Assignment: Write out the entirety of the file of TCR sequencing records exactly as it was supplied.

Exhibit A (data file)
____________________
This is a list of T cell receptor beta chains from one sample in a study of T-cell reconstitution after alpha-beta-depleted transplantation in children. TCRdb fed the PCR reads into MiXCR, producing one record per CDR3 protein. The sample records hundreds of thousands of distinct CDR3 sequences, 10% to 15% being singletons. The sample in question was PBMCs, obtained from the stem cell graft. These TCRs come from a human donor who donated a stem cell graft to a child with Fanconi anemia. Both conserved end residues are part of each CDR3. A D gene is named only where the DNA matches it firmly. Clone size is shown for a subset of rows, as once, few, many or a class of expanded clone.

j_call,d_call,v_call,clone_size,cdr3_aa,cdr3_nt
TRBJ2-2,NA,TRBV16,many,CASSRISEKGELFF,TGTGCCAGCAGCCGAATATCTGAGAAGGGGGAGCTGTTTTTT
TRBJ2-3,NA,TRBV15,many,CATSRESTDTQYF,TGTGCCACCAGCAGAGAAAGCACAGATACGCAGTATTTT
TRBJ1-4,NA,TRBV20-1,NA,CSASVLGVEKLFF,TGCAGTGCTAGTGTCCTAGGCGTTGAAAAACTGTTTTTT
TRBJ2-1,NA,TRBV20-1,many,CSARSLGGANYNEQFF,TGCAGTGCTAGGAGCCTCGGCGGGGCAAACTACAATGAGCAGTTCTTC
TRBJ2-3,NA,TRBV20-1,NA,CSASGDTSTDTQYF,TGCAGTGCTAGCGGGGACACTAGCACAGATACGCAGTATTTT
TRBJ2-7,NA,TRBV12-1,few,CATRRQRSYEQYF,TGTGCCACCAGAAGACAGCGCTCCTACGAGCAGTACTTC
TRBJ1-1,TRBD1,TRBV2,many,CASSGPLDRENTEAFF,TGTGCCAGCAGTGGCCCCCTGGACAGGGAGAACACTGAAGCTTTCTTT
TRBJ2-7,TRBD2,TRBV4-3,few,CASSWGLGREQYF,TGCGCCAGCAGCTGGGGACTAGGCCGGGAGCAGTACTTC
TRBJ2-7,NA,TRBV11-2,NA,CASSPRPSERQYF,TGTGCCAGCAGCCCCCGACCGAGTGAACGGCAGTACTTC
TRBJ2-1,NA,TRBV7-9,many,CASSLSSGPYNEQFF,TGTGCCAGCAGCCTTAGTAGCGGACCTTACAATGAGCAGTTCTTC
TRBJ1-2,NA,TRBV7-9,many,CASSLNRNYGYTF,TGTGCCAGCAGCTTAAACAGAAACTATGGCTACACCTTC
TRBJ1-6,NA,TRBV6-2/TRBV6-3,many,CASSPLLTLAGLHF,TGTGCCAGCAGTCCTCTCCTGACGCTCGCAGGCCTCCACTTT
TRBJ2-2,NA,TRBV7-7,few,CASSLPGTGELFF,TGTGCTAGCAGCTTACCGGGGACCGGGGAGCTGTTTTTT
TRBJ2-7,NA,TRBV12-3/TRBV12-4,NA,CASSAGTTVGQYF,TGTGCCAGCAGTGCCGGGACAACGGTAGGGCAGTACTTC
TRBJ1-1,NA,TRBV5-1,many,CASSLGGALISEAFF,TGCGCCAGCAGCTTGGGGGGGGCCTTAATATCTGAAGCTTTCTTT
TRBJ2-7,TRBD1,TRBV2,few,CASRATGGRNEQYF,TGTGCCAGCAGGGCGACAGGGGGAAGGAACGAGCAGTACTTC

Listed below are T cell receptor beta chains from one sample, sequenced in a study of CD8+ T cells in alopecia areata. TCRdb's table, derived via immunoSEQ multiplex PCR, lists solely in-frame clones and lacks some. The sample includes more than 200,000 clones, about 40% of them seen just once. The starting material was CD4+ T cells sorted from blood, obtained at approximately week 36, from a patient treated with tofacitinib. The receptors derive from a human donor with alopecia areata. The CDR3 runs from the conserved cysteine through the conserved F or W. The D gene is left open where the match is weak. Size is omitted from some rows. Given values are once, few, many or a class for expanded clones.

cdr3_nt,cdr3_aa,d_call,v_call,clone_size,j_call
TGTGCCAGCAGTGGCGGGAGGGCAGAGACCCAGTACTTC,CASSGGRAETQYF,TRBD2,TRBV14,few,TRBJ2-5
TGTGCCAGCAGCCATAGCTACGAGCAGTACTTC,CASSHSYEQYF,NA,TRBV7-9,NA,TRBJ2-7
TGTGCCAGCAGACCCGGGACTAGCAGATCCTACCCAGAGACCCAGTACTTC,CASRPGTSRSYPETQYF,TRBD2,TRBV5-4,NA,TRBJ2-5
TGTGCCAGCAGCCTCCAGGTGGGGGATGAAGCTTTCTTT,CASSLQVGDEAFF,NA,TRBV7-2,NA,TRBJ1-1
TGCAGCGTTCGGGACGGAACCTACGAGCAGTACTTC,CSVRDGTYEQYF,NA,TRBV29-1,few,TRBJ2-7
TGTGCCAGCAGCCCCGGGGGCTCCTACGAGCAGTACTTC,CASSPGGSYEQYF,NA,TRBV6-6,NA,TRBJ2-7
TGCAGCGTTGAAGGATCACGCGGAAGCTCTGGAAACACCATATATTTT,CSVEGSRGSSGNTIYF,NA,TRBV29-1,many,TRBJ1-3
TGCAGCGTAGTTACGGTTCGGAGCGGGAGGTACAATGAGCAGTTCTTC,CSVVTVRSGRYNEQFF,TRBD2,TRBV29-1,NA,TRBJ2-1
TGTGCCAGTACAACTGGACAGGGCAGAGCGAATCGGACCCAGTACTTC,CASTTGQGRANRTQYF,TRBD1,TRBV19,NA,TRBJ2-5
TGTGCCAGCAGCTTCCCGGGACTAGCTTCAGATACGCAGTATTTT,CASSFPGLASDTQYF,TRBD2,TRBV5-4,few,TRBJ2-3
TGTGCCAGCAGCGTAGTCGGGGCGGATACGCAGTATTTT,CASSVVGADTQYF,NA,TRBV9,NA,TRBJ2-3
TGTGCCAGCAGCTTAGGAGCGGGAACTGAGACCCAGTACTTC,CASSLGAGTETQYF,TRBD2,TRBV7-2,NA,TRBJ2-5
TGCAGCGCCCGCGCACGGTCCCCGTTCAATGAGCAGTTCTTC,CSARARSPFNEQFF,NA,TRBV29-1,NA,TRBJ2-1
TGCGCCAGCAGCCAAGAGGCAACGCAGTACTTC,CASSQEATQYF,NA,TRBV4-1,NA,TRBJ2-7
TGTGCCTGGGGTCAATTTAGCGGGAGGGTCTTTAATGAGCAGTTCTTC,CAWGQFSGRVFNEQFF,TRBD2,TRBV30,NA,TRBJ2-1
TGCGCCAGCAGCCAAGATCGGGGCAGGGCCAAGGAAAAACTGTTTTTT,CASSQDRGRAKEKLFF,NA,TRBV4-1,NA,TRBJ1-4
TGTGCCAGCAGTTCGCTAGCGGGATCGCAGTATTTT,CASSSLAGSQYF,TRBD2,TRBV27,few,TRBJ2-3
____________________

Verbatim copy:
This is a list of T cell receptor beta chains from one sample in a study of T-cell reconstitution after alpha-beta-depleted transplantation in children. TCRdb fed the PCR reads into MiXCR, producing one record per CDR3 protein. The sample records hundreds of thousands of distinct CDR3 sequences, 10% to 15% being singletons. The sample in question was PBMCs, obtained from the stem cell graft. These TCRs come from a human donor who donated a stem cell graft to a child with Fanconi anemia. Both conserved end residues are part of each CDR3. A D gene is named only where the DNA matches it firmly. Clone size is shown for a subset of rows, as once, few, many or a class of expanded clone.

j_call,d_call,v_call,clone_size,cdr3_aa,cdr3_nt
TRBJ2-2,NA,TRBV16,many,CASSRISEKGELFF,TGTGCCAGCAGCCGAATATCTGAGAAGGGGGAGCTGTTTTTT
TRBJ2-3,NA,TRBV15,many,CATSRESTDTQYF,TGTGCCACCAGCAGAGAAAGCACAGATACGCAGTATTTT
TRBJ1-4,NA,TRBV20-1,NA,CSASVLGVEKLFF,TGCAGTGCTAGTGTCCTAGGCGTTGAAAAACTGTTTTTT
TRBJ2-1,NA,TRBV20-1,many,CSARSLGGANYNEQFF,TGCAGTGCTAGGAGCCTCGGCGGGGCAAACTACAATGAGCAGTTCTTC
TRBJ2-3,NA,TRBV20-1,NA,CSASGDTSTDTQYF,TGCAGTGCTAGCGGGGACACTAGCACAGATACGCAGTATTTT
TRBJ2-7,NA,TRBV12-1,few,CATRRQRSYEQYF,TGTGCCACCAGAAGACAGCGCTCCTACGAGCAGTACTTC
TRBJ1-1,TRBD1,TRBV2,many,CASSGPLDRENTEAFF,TGTGCCAGCAGTGGCCCCCTGGACAGGGAGAACACTGAAGCTTTCTTT
TRBJ2-7,TRBD2,TRBV4-3,few,CASSWGLGREQYF,TGCGCCAGCAGCTGGGGACTAGGCCGGGAGCAGTACTTC
TRBJ2-7,NA,TRBV11-2,NA,CASSPRPSERQYF,TGTGCCAGCAGCCCCCGACCGAGTGAACGGCAGTACTTC
TRBJ2-1,NA,TRBV7-9,many,CASSLSSGPYNEQFF,TGTGCCAGCAGCCTTAGTAGCGGACCTTACAATGAGCAGTTCTTC
TRBJ1-2,NA,TRBV7-9,many,CASSLNRNYGYTF,TGTGCCAGCAGCTTAAACAGAAACTATGGCTACACCTTC
TRBJ1-6,NA,TRBV6-2/TRBV6-3,many,CASSPLLTLAGLHF,TGTGCCAGCAGTCCTCTCCTGACGCTCGCAGGCCTCCACTTT
TRBJ2-2,NA,TRBV7-7,few,CASSLPGTGELFF,TGTGCTAGCAGCTTACCGGGGACCGGGGAGCTGTTTTTT
TRBJ2-7,NA,TRBV12-3/TRBV12-4,NA,CASSAGTTVGQYF,TGTGCCAGCAGTGCCGGGACAACGGTAGGGCAGTACTTC
TRBJ1-1,NA,TRBV5-1,many,CASSLGGALISEAFF,TGCGCCAGCAGCTTGGGGGGGGCCTTAATATCTGAAGCTTTCTTT
TRBJ2-7,TRBD1,TRBV2,few,CASRATGGRNEQYF,TGTGCCAGCAGGGCGACAGGGGGAAGGAACGAGCAGTACTTC

Listed below are T cell receptor beta chains from one sample, sequenced in a study of CD8+ T cells in alopecia areata. TCRdb's table, derived via immunoSEQ multiplex PCR, lists solely in-frame clones and lacks some. The sample includes more than 200,000 clones, about 40% of them seen just once. The starting material was CD4+ T cells sorted from blood, obtained at approximately week 36, from a patient treated with tofacitinib. The receptors derive from a human donor with alopecia areata. The CDR3 runs from the conserved cysteine through the conserved F or W. The D gene is left open where the match is weak. Size is omitted from some rows. Given values are once, few, many or a class for expanded clones.

cdr3_nt,cdr3_aa,d_call,v_call,clone_size,j_call
TGTGCCAGCAGTGGCGGGAGGGCAGAGACCCAGTACTTC,CASSGGRAETQYF,TRBD2,TRBV14,few,TRBJ2-5
TGTGCCAGCAGCCATAGCTACGAGCAGTACTTC,CASSHSYEQYF,NA,TRBV7-9,NA,TRBJ2-7
TGTGCCAGCAGACCCGGGACTAGCAGATCCTACCCAGAGACCCAGTACTTC,CASRPGTSRSYPETQYF,TRBD2,TRBV5-4,NA,TRBJ2-5
TGTGCCAGCAGCCTCCAGGTGGGGGATGAAGCTTTCTTT,CASSLQVGDEAFF,NA,TRBV7-2,NA,TRBJ1-1
TGCAGCGTTCGGGACGGAACCTACGAGCAGTACTTC,CSVRDGTYEQYF,NA,TRBV29-1,few,TRBJ2-7
TGTGCCAGCAGCCCCGGGGGCTCCTACGAGCAGTACTTC,CASSPGGSYEQYF,NA,TRBV6-6,NA,TRBJ2-7
TGCAGCGTTGAAGGATCACGCGGAAGCTCTGGAAACACCATATATTTT,CSVEGSRGSSGNTIYF,NA,TRBV29-1,many,TRBJ1-3
TGCAGCGTAGTTACGGTTCGGAGCGGGAGGTACAATGAGCAGTTCTTC,CSVVTVRSGRYNEQFF,TRBD2,TRBV29-1,NA,TRBJ2-1
TGTGCCAGTACAACTGGACAGGGCAGAGCGAATCGGACCCAGTACTTC,CASTTGQGRANRTQYF,TRBD1,TRBV19,NA,TRBJ2-5
TGTGCCAGCAGCTTCCCGGGACTAGCTTCAGATACGCAGTATTTT,CASSFPGLASDTQYF,TRBD2,TRBV5-4,few,TRBJ2-3
TGTGCCAGCAGCGTAGTCGGGGCGGATACGCAGTATTTT,CASSVVGADTQYF,NA,TRBV9,NA,TRBJ2-3
TGTGCCAGCAGCTTAGGAGCGGGAACTGAGACCCAGTACTTC,CASSLGAGTETQYF,TRBD2,TRBV7-2,NA,TRBJ2-5
TGCAGCGCCCGCGCACGGTCCCCGTTCAATGAGCAGTTCTTC,CSARARSPFNEQFF,NA,TRBV29-1,NA,TRBJ2-1
TGCGCCAGCAGCCAAGAGGCAACGCAGTACTTC,CASSQEATQYF,NA,TRBV4-1,NA,TRBJ2-7
TGTGCCTGGGGTCAATTTAGCGGGAGGGTCTTTAATGAGCAGTTCTTC,CAWGQFSGRVFNEQFF,TRBD2,TRBV30,NA,TRBJ2-1
TGCGCCAGCAGCCAAGATCGGGGCAGGGCCAAGGAAAAACTGTTTTTT,CASSQDRGRAKEKLFF,NA,TRBV4-1,NA,TRBJ1-4
TGTGCCAGCAGTTCGCTAGCGGGATCGCAGTATTTT,CASSSLAGSQYF,TRBD2,TRBV27,few,TRBJ2-3